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Minnesota in the Transportation Safety Slow Lane

May 20, 2008 By Conrad deFiebre, Transportation Fellow
 
In a sad reflection of the U.S. misadventure in Iraq, Minnesota leaders for decades have sacrificed enormous amounts of blood and treasure in the name of some ineffable idea of "freedom."

Here the long-running and senseless waste of hundreds of lives and millions of dollars has occurred on our highways. The enemy isn't Al Qaida or Iraqi insurgents; it's our own policymakers who have stood in the way of proven, reasonable laws - supported by big majorities of the public - regarding seat belts, vehicle child restraints and teenage drivers.

As with transportation finance earlier this year, Minnesota legislators appeared to have achieved a big breakthrough on road safety last week: putting teeth in the state's mandatory seatbelt law, requiring that 4-to-8-year-olds ride in size-appropriate booster seats, and placing smart restrictions on teen drivers during their first year behind the wheel.

All these steps would save lives and money, and even bring in millions from the federal government. But first, in order to gain acquiescence from Gov. Tim Pawlenty, the expanded child-restraint initiative had to be thrown under the bus. Then, the House voted against allowing police to stop unbelted drivers and issue a $25 ticket without observing another violation, a senseless "secondary enforcement" provision that has been on the books since 1986.

That left only the proposal to limit driving after midnight and fellow-teen passenger loads for novice drivers limping along toward possible enactment. Some legislators, however, have said they would support it only with a parental opt-out provision, which would complicate enforcement, perhaps to the point of meaninglessness:

"Officer, my mom says it's OK to be joyriding at 3 a.m. with five of my pals!"

In the 36 states that adopted similar graduated-license rules between 1994 and 2004 (the number is now up to 46), fatal crashes for 16-year-olds were 11 percent below the rates in other states, a study sponsored by the National Highway Traffic Safety Administration showed. A National Centers for Disease Control study found up to a 40 percent drop in crashes from the most comprehensive restrictions on teen drivers, including limits on passengers and hours of operation.

Any reduction in fatal accidents would be a boon for Minnesota teen drivers, who die on the road at twice the rate of the rest of the state's population and who are nearly four times as likely as adults to get into nighttime crashes that cause injury.

Perhaps it's just coincidental that only 16- and 17-year-olds, who can't vote, would be affected by the lone safety advance likely to win approval this election year. The proposals left in the ditch might honk off the 12 percent of Minnesota drivers who don't belt up and the parents who risk maiming their small children with ill-fitting seatbelts that can do more harm than good in a crash.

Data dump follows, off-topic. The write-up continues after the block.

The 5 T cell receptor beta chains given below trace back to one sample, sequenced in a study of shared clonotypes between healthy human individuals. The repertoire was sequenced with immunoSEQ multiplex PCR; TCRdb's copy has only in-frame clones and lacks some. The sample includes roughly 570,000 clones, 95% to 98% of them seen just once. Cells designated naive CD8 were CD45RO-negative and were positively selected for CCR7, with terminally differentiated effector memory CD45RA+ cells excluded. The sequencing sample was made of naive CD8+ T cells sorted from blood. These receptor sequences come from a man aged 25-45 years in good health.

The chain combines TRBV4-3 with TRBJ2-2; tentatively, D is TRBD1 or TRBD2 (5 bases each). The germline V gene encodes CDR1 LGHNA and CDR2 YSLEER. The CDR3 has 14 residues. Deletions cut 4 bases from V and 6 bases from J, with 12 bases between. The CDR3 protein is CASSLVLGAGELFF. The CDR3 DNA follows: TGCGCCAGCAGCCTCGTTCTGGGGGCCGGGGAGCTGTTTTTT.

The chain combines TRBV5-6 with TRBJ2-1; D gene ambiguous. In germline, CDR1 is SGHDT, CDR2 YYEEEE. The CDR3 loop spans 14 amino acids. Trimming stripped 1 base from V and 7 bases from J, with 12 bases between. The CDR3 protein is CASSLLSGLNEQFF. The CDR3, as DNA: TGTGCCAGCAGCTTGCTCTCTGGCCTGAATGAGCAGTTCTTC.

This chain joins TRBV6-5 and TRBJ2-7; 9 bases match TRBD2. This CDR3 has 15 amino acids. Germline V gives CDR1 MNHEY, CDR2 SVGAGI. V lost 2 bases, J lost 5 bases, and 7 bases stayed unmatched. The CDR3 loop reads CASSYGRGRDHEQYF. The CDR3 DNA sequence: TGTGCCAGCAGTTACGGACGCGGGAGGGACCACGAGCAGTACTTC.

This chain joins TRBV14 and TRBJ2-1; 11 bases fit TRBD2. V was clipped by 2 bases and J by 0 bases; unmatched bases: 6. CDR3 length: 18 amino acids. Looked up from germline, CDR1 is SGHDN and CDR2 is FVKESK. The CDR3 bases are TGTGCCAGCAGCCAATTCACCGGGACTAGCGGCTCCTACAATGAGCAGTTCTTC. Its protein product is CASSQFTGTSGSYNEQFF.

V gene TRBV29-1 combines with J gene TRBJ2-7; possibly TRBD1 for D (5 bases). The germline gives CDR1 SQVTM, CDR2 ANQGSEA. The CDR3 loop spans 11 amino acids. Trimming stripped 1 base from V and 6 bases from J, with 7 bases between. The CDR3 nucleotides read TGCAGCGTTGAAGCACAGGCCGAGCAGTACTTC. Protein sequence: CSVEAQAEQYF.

Never mind that a primary seat belt law (on the books in freedom-loving Texas since 1985 and two dozen other states as well) is projected to save 100 or more lives a year in Minnesota, or that 71 percent of Minnesotans support it, or that it would bring in at least $20 million from the federal government to fix hazardous roads. We've already passed up $3 million from Washington by refusing to adopt it.

And never mind that an expanded child-restraint law would spare the lives and health of dozens of Minnesota children aged 4 to 8, or that 70 percent of Minnesota adults favor it, or that $300,000 in federal grants are available for education about car booster seats and assistance for low-income people to buy them.

Much as he did before his veto of long-overdue transportation revenue increases was overridden in February, Pawlenty branded the child-restraint initiative "legislative overreach."

Nonsense. The real overreaching has come from self-professed libertarians who keep defending supposed "rights" to stupidity on publicly financed streets and highways: driving drunk and unbelted, allowing young drivers to be sleepless and distracted at the wheel, leaving small children unprotected in the back seat.

And when, to no one's surprise, this sort of foolishness leads to death and catastrophic injury, who picks up the tab? The rest of us, through our tax dollars and increased insurance costs. A joint study by state agencies and hospital and emergency services associations projected at least $108 million in savings in Minnesota crash costs through 2015 simply by increasing seatbelt compliance 10 percentage points.

In human terms, the same study found that in one year alone more than 900 Minnesota crash victims would not have needed hospital care had they worn a seatbelt, and another 138 who died would have survived.

But the beat goes on from bipartisan policymakers who think common-sense laws to save lives and money might intrude on precious personal freedom or encourage racial profiling in police stops. It's nothing new, either.

In 2005, after two decades of debate, Minnesota became the last of the 50 states to adopt a federally mandated tighter standard for drunken driving - 0.08 percent blood-alcohol concentration. The costs of that delay included an estimated 14 lives a year and $17 million in federal bonus highway funds.

But we've never been short of money here to keep up our roads and bridges, have we?


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